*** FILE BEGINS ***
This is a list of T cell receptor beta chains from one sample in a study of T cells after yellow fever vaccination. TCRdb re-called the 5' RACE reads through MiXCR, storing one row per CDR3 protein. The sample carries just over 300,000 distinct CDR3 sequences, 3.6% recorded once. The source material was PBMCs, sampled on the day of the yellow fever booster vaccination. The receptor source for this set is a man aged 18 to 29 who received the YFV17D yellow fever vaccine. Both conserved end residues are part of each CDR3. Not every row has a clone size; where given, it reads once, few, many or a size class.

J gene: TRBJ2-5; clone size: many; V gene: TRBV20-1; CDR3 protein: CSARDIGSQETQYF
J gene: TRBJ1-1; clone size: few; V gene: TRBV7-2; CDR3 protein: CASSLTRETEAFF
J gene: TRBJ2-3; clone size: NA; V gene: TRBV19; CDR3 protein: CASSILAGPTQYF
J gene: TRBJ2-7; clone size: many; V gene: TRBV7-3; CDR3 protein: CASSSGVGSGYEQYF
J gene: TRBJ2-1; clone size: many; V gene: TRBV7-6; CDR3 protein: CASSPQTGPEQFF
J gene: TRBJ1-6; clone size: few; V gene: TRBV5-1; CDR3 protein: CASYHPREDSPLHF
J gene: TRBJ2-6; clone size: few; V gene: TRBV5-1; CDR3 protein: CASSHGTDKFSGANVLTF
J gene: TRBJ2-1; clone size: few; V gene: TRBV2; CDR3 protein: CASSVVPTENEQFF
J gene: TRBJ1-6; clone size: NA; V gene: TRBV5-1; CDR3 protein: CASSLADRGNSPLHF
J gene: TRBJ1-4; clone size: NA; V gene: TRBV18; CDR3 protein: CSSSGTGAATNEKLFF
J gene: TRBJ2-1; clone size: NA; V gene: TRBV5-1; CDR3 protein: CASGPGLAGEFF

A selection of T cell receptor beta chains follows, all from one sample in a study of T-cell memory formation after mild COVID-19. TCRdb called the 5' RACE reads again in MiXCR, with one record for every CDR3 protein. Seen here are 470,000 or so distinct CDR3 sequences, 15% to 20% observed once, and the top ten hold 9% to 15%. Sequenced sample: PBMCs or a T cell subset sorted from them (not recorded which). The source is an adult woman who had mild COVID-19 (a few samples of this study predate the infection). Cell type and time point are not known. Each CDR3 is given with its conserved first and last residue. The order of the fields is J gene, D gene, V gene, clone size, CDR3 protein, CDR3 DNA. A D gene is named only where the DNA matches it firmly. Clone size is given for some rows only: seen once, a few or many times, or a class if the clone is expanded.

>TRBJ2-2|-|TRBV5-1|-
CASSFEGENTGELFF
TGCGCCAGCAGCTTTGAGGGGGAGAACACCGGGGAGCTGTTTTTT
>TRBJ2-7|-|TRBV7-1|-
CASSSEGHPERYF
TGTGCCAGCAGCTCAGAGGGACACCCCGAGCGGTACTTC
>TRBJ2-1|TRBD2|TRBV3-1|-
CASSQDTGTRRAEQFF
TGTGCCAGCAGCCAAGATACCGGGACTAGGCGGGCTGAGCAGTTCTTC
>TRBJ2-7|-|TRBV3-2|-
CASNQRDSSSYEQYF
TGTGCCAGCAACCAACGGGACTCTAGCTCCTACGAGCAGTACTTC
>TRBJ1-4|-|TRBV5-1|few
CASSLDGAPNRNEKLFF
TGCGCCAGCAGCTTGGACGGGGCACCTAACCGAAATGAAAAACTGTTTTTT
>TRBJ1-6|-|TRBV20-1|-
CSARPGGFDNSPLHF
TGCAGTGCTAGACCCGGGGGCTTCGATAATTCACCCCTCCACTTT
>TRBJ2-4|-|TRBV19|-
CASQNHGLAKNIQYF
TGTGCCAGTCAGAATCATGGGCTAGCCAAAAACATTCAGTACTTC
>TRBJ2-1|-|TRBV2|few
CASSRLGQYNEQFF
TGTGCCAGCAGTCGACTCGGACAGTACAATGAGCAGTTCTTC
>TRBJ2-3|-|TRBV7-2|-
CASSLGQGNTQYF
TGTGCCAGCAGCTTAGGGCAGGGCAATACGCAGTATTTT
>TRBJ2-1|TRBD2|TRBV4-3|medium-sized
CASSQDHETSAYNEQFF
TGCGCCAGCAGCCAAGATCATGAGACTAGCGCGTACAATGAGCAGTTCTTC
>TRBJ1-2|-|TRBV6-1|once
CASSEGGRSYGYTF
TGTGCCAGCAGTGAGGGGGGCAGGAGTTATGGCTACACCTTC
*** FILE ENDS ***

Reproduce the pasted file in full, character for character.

This is a list of T cell receptor beta chains from one sample in a study of T cells after yellow fever vaccination. TCRdb re-called the 5' RACE reads through MiXCR, storing one row per CDR3 protein. The sample carries just over 300,000 distinct CDR3 sequences, 3.6% recorded once. The source material was PBMCs, sampled on the day of the yellow fever booster vaccination. The receptor source for this set is a man aged 18 to 29 who received the YFV17D yellow fever vaccine. Both conserved end residues are part of each CDR3. Not every row has a clone size; where given, it reads once, few, many or a size class.

J gene: TRBJ2-5; clone size: many; V gene: TRBV20-1; CDR3 protein: CSARDIGSQETQYF
J gene: TRBJ1-1; clone size: few; V gene: TRBV7-2; CDR3 protein: CASSLTRETEAFF
J gene: TRBJ2-3; clone size: NA; V gene: TRBV19; CDR3 protein: CASSILAGPTQYF
J gene: TRBJ2-7; clone size: many; V gene: TRBV7-3; CDR3 protein: CASSSGVGSGYEQYF
J gene: TRBJ2-1; clone size: many; V gene: TRBV7-6; CDR3 protein: CASSPQTGPEQFF
J gene: TRBJ1-6; clone size: few; V gene: TRBV5-1; CDR3 protein: CASYHPREDSPLHF
J gene: TRBJ2-6; clone size: few; V gene: TRBV5-1; CDR3 protein: CASSHGTDKFSGANVLTF
J gene: TRBJ2-1; clone size: few; V gene: TRBV2; CDR3 protein: CASSVVPTENEQFF
J gene: TRBJ1-6; clone size: NA; V gene: TRBV5-1; CDR3 protein: CASSLADRGNSPLHF
J gene: TRBJ1-4; clone size: NA; V gene: TRBV18; CDR3 protein: CSSSGTGAATNEKLFF
J gene: TRBJ2-1; clone size: NA; V gene: TRBV5-1; CDR3 protein: CASGPGLAGEFF

A selection of T cell receptor beta chains follows, all from one sample in a study of T-cell memory formation after mild COVID-19. TCRdb called the 5' RACE reads again in MiXCR, with one record for every CDR3 protein. Seen here are 470,000 or so distinct CDR3 sequences, 15% to 20% observed once, and the top ten hold 9% to 15%. Sequenced sample: PBMCs or a T cell subset sorted from them (not recorded which). The source is an adult woman who had mild COVID-19 (a few samples of this study predate the infection). Cell type and time point are not known. Each CDR3 is given with its conserved first and last residue. The order of the fields is J gene, D gene, V gene, clone size, CDR3 protein, CDR3 DNA. A D gene is named only where the DNA matches it firmly. Clone size is given for some rows only: seen once, a few or many times, or a class if the clone is expanded.

>TRBJ2-2|-|TRBV5-1|-
CASSFEGENTGELFF
TGCGCCAGCAGCTTTGAGGGGGAGAACACCGGGGAGCTGTTTTTT
>TRBJ2-7|-|TRBV7-1|-
CASSSEGHPERYF
TGTGCCAGCAGCTCAGAGGGACACCCCGAGCGGTACTTC
>TRBJ2-1|TRBD2|TRBV3-1|-
CASSQDTGTRRAEQFF
TGTGCCAGCAGCCAAGATACCGGGACTAGGCGGGCTGAGCAGTTCTTC
>TRBJ2-7|-|TRBV3-2|-
CASNQRDSSSYEQYF
TGTGCCAGCAACCAACGGGACTCTAGCTCCTACGAGCAGTACTTC
>TRBJ1-4|-|TRBV5-1|few
CASSLDGAPNRNEKLFF
TGCGCCAGCAGCTTGGACGGGGCACCTAACCGAAATGAAAAACTGTTTTTT
>TRBJ1-6|-|TRBV20-1|-
CSARPGGFDNSPLHF
TGCAGTGCTAGACCCGGGGGCTTCGATAATTCACCCCTCCACTTT
>TRBJ2-4|-|TRBV19|-
CASQNHGLAKNIQYF
TGTGCCAGTCAGAATCATGGGCTAGCCAAAAACATTCAGTACTTC
>TRBJ2-1|-|TRBV2|few
CASSRLGQYNEQFF
TGTGCCAGCAGTCGACTCGGACAGTACAATGAGCAGTTCTTC
>TRBJ2-3|-|TRBV7-2|-
CASSLGQGNTQYF
TGTGCCAGCAGCTTAGGGCAGGGCAATACGCAGTATTTT
>TRBJ2-1|TRBD2|TRBV4-3|medium-sized
CASSQDHETSAYNEQFF
TGCGCCAGCAGCCAAGATCATGAGACTAGCGCGTACAATGAGCAGTTCTTC
>TRBJ1-2|-|TRBV6-1|once
CASSEGGRSYGYTF
TGTGCCAGCAGTGAGGGGGGCAGGAGTTATGGCTACACCTTC